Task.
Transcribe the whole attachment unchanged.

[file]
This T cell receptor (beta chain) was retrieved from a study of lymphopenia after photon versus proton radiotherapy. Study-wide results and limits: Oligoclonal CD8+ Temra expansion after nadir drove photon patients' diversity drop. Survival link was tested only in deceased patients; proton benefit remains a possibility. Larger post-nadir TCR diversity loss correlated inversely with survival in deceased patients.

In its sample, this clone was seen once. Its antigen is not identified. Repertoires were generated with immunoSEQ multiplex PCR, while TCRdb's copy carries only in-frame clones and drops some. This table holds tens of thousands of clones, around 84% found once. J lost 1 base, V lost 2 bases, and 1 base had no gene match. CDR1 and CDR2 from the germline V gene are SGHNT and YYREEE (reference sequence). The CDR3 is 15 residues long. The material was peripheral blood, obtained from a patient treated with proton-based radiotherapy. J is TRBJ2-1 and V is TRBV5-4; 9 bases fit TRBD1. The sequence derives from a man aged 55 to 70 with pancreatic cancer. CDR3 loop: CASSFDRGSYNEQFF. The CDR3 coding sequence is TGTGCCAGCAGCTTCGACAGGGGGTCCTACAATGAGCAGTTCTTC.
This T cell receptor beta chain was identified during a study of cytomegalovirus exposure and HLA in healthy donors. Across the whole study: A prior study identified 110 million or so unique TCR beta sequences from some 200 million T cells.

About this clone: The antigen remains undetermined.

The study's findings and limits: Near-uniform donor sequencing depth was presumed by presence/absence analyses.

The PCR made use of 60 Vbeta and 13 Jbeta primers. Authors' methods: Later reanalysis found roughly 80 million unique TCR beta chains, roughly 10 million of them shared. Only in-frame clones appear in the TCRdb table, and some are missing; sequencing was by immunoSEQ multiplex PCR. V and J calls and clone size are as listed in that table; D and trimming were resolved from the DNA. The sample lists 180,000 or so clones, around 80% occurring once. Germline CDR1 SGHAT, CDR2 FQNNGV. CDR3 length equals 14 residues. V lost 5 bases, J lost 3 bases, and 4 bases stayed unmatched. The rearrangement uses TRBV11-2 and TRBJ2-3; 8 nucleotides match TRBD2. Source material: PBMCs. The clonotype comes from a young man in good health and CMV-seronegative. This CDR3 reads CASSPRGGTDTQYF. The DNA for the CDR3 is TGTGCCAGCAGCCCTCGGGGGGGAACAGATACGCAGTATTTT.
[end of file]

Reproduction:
This T cell receptor (beta chain) was retrieved from a study of lymphopenia after photon versus proton radiotherapy. Study-wide results and limits: Oligoclonal CD8+ Temra expansion after nadir drove photon patients' diversity drop. Survival link was tested only in deceased patients; proton benefit remains a possibility. Larger post-nadir TCR diversity loss correlated inversely with survival in deceased patients.

In its sample, this clone was seen once. Its antigen is not identified. Repertoires were generated with immunoSEQ multiplex PCR, while TCRdb's copy carries only in-frame clones and drops some. This table holds tens of thousands of clones, around 84% found once. J lost 1 base, V lost 2 bases, and 1 base had no gene match. CDR1 and CDR2 from the germline V gene are SGHNT and YYREEE (reference sequence). The CDR3 is 15 residues long. The material was peripheral blood, obtained from a patient treated with proton-based radiotherapy. J is TRBJ2-1 and V is TRBV5-4; 9 bases fit TRBD1. The sequence derives from a man aged 55 to 70 with pancreatic cancer. CDR3 loop: CASSFDRGSYNEQFF. The CDR3 coding sequence is TGTGCCAGCAGCTTCGACAGGGGGTCCTACAATGAGCAGTTCTTC.
This T cell receptor beta chain was identified during a study of cytomegalovirus exposure and HLA in healthy donors. Across the whole study: A prior study identified 110 million or so unique TCR beta sequences from some 200 million T cells.

About this clone: The antigen remains undetermined.

The study's findings and limits: Near-uniform donor sequencing depth was presumed by presence/absence analyses.

The PCR made use of 60 Vbeta and 13 Jbeta primers. Authors' methods: Later reanalysis found roughly 80 million unique TCR beta chains, roughly 10 million of them shared. Only in-frame clones appear in the TCRdb table, and some are missing; sequencing was by immunoSEQ multiplex PCR. V and J calls and clone size are as listed in that table; D and trimming were resolved from the DNA. The sample lists 180,000 or so clones, around 80% occurring once. Germline CDR1 SGHAT, CDR2 FQNNGV. CDR3 length equals 14 residues. V lost 5 bases, J lost 3 bases, and 4 bases stayed unmatched. The rearrangement uses TRBV11-2 and TRBJ2-3; 8 nucleotides match TRBD2. Source material: PBMCs. The clonotype comes from a young man in good health and CMV-seronegative. This CDR3 reads CASSPRGGTDTQYF. The DNA for the CDR3 is TGTGCCAGCAGCCCTCGGGGGGGAACAGATACGCAGTATTTT.